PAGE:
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The Bitter Side of Artificial Sweeteners


The Bitter Side of Artificial Sweeteners
  Apr. 18, 2017


Artificial sweeteners appear to wreak havoc with the body's metabolism, and high consumption may promote fat accumulation, especially in people who are already obese, per study results to be presented at the Endocrine Society's 99th annual meeting this month.

What are artificial sweeteners?

Artificial sweeteners contain minute quantities of energy and have the potential to reduce energy intake while maintaining the palatability of food, but previous research has greatly questioned their true usefulness for body composition improvements.

How sweet are they?

Primary options approved by the FDA include acesulfame-K, aspartame, neotame, saccharin and sucralose – which range from 300x to 8,000x the sweetness of regular sugar! "Many health-conscious individuals like to consume low-calorie sweeteners as an alternative to sugar. However, there is increasing scientific evidence that these sweeteners promote metabolic dysfunction," said Sabyasachi Sen, M.D., an Associate Professor of Medicine and Endocrinology at George Washington University.

What happens when you combine sucralose with human fat?

Sen and his colleagues tested sucralose on stem cells taken from human fat tissue. These cells remained in Petri dishes for 12 days with elements that promote fat production. Using a sucralose dose similar to the concentration found in the blood of people who consume at least four cans of diet soda per day, the researchers observed increased expression of genes associated with fat production and inflammation.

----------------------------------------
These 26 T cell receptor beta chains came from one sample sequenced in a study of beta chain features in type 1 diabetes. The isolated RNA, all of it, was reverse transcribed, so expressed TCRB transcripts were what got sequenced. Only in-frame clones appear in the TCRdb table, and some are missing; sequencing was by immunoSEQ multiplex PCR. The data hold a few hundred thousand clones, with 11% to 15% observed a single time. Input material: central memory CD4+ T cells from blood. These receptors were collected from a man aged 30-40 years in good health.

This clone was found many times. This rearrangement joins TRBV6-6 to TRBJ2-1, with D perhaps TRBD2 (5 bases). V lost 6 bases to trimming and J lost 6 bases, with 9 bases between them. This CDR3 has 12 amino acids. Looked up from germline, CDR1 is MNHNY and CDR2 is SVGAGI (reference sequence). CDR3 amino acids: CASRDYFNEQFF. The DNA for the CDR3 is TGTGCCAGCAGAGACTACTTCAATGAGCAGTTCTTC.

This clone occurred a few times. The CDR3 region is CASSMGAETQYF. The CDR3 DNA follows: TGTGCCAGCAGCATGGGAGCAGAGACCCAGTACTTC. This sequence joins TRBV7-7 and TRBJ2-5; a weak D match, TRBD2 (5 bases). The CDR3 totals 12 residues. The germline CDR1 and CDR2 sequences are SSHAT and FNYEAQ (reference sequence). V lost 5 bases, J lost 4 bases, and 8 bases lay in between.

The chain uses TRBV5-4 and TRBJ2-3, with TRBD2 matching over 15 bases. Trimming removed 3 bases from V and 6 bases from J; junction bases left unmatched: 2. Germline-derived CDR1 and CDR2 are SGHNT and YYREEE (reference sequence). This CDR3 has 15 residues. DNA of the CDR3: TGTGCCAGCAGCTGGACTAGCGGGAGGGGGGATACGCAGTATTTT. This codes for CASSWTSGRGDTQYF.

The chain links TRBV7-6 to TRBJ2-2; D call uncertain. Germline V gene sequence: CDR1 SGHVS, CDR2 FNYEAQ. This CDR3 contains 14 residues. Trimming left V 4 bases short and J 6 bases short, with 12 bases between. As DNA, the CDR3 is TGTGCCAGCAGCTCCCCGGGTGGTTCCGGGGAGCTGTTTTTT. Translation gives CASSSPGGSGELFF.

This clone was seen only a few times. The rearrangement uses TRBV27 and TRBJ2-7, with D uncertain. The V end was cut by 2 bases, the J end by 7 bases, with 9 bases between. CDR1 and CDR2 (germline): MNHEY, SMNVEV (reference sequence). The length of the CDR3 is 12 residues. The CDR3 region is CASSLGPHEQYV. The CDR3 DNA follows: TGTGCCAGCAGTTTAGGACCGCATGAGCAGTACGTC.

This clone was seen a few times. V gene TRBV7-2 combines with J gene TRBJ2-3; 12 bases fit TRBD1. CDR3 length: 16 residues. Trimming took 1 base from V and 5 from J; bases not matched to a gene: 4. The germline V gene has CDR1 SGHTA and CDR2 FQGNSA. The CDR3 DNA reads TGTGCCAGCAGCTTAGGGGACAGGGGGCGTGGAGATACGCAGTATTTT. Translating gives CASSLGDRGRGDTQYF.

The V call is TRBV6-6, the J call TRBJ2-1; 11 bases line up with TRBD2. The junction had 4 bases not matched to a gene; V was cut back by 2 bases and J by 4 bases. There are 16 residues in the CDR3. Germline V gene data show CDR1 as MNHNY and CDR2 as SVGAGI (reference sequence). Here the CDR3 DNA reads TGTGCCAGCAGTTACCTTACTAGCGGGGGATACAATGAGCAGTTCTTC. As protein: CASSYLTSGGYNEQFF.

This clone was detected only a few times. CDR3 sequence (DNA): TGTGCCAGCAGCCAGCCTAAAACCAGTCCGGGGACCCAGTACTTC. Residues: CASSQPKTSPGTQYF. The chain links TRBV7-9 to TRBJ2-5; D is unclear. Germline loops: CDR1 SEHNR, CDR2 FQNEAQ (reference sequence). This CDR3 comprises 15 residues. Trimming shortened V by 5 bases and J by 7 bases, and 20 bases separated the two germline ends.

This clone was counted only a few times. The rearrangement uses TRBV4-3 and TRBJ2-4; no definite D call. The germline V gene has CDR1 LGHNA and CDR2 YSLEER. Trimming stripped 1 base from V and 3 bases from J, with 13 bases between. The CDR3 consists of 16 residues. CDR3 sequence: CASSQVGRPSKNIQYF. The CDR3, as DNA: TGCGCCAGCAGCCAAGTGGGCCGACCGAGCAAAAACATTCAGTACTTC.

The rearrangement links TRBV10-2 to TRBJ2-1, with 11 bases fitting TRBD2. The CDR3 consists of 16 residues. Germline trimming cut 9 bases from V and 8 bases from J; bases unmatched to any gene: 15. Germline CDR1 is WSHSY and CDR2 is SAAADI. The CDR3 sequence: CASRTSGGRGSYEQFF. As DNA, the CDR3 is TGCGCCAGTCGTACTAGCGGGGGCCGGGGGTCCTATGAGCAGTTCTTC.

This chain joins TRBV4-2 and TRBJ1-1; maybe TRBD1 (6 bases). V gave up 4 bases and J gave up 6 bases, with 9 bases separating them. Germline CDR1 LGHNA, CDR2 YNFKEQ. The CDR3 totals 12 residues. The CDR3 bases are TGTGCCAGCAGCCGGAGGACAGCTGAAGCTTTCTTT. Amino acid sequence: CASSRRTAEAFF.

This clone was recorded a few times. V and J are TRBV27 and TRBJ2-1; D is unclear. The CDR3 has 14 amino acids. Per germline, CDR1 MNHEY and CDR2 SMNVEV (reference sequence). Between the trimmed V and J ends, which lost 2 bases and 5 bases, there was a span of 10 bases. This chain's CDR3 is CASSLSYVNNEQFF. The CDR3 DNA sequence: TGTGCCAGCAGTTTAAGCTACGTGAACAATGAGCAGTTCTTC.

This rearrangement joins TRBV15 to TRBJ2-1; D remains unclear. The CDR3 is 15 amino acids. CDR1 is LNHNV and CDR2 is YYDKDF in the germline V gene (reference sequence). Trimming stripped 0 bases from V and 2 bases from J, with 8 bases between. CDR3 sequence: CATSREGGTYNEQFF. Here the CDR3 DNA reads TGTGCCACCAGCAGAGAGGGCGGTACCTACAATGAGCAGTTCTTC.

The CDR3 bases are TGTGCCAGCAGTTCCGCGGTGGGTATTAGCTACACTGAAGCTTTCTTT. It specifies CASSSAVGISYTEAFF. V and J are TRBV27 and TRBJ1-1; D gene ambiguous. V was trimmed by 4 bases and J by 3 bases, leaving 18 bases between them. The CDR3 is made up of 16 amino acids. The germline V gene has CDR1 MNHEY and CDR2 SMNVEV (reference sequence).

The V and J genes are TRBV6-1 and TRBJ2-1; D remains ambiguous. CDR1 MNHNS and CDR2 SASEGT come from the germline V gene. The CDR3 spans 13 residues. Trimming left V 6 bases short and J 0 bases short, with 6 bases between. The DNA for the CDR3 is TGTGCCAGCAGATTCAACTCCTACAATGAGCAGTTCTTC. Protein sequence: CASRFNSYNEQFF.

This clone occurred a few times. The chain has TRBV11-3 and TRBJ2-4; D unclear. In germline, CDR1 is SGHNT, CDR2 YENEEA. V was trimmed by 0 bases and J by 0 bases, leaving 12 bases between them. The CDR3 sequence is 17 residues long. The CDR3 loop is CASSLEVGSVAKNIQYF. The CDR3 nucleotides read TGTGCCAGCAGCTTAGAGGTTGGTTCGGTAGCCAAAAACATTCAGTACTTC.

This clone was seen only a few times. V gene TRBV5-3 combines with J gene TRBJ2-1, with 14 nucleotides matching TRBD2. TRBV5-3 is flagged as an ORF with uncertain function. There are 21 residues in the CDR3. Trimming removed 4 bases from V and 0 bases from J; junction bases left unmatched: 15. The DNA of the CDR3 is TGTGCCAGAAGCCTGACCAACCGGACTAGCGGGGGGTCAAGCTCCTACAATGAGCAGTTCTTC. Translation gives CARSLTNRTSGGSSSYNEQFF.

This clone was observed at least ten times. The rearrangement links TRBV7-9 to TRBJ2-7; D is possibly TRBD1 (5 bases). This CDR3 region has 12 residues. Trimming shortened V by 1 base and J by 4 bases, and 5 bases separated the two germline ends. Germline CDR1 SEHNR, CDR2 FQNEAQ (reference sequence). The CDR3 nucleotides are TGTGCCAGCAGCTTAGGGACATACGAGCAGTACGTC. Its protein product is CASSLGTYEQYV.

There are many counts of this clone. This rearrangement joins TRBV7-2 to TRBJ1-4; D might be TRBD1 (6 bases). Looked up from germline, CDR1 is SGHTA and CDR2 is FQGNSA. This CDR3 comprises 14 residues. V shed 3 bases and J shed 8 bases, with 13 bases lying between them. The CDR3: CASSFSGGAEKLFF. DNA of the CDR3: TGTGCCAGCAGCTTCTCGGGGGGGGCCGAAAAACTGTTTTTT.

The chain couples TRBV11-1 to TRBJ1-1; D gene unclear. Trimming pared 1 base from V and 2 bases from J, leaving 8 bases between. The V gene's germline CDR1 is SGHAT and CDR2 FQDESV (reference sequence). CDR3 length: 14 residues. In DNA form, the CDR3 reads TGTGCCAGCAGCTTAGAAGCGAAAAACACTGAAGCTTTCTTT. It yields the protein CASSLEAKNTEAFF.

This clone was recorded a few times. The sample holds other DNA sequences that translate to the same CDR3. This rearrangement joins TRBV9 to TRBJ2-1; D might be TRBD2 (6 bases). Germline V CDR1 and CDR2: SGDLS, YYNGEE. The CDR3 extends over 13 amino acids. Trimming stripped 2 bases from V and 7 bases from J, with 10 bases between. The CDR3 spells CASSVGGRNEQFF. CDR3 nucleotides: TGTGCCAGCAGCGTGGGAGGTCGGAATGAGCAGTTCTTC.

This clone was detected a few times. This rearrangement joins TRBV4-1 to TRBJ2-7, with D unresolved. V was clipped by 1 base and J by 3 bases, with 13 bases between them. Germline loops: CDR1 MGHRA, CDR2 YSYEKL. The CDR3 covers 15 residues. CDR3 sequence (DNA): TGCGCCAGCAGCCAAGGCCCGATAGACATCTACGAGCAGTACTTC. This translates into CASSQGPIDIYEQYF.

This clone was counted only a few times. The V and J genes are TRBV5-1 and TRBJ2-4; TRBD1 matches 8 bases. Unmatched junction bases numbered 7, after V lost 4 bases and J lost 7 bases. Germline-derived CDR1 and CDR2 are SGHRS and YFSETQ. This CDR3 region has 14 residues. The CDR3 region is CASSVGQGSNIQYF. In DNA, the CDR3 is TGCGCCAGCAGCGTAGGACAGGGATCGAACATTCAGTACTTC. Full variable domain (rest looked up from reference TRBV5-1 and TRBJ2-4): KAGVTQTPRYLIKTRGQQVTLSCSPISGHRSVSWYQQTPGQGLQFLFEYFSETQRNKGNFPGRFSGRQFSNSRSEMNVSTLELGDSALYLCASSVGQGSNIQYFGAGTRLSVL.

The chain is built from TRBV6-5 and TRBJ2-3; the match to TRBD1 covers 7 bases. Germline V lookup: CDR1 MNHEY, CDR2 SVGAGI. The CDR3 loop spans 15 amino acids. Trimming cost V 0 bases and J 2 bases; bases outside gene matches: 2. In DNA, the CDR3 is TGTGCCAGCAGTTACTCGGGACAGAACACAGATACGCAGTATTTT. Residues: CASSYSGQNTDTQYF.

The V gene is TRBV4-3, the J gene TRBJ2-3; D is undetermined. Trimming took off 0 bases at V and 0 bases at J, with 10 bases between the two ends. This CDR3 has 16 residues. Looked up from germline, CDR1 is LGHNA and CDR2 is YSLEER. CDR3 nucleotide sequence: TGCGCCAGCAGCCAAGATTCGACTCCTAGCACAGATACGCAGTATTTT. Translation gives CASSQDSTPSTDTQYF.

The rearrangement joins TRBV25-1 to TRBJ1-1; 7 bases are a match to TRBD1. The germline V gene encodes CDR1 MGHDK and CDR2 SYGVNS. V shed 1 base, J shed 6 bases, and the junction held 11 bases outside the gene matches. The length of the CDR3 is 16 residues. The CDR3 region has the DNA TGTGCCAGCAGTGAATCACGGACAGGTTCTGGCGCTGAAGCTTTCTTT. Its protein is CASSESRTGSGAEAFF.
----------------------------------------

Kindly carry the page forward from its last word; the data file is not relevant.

Do sweeteners increase expression of fat-producing genes?

With this evidence, they conducted a separate experiment by analyzing biopsy samples of abdominal fat obtained from four normal weight and four obese who said they consumed low-calorie sweeteners. According to Sen, they saw evidence of increased sugar transport into cells and overexpression of known fat-producing genes. Additionally, the subjects showed an overexpression of fat tissue receptors that allow glucose to enter cells with greater expediency. All effects were most apparent in the obese subjects.

Conclusion – Metabolic Dysregulation

All of Sen’s findings are signs of metabolic dysregulation in which the cellular mechanisms are changing to make more fat. More studies are necessary in larger numbers of people with diabetes and obesity to confirm these findings, he stressed. Sen concluded, "…we believe that low-calorie sweeteners promote additional fat formation by allowing more glucose to enter the cells, and promotes inflammation, which may be more detrimental in obese individuals."

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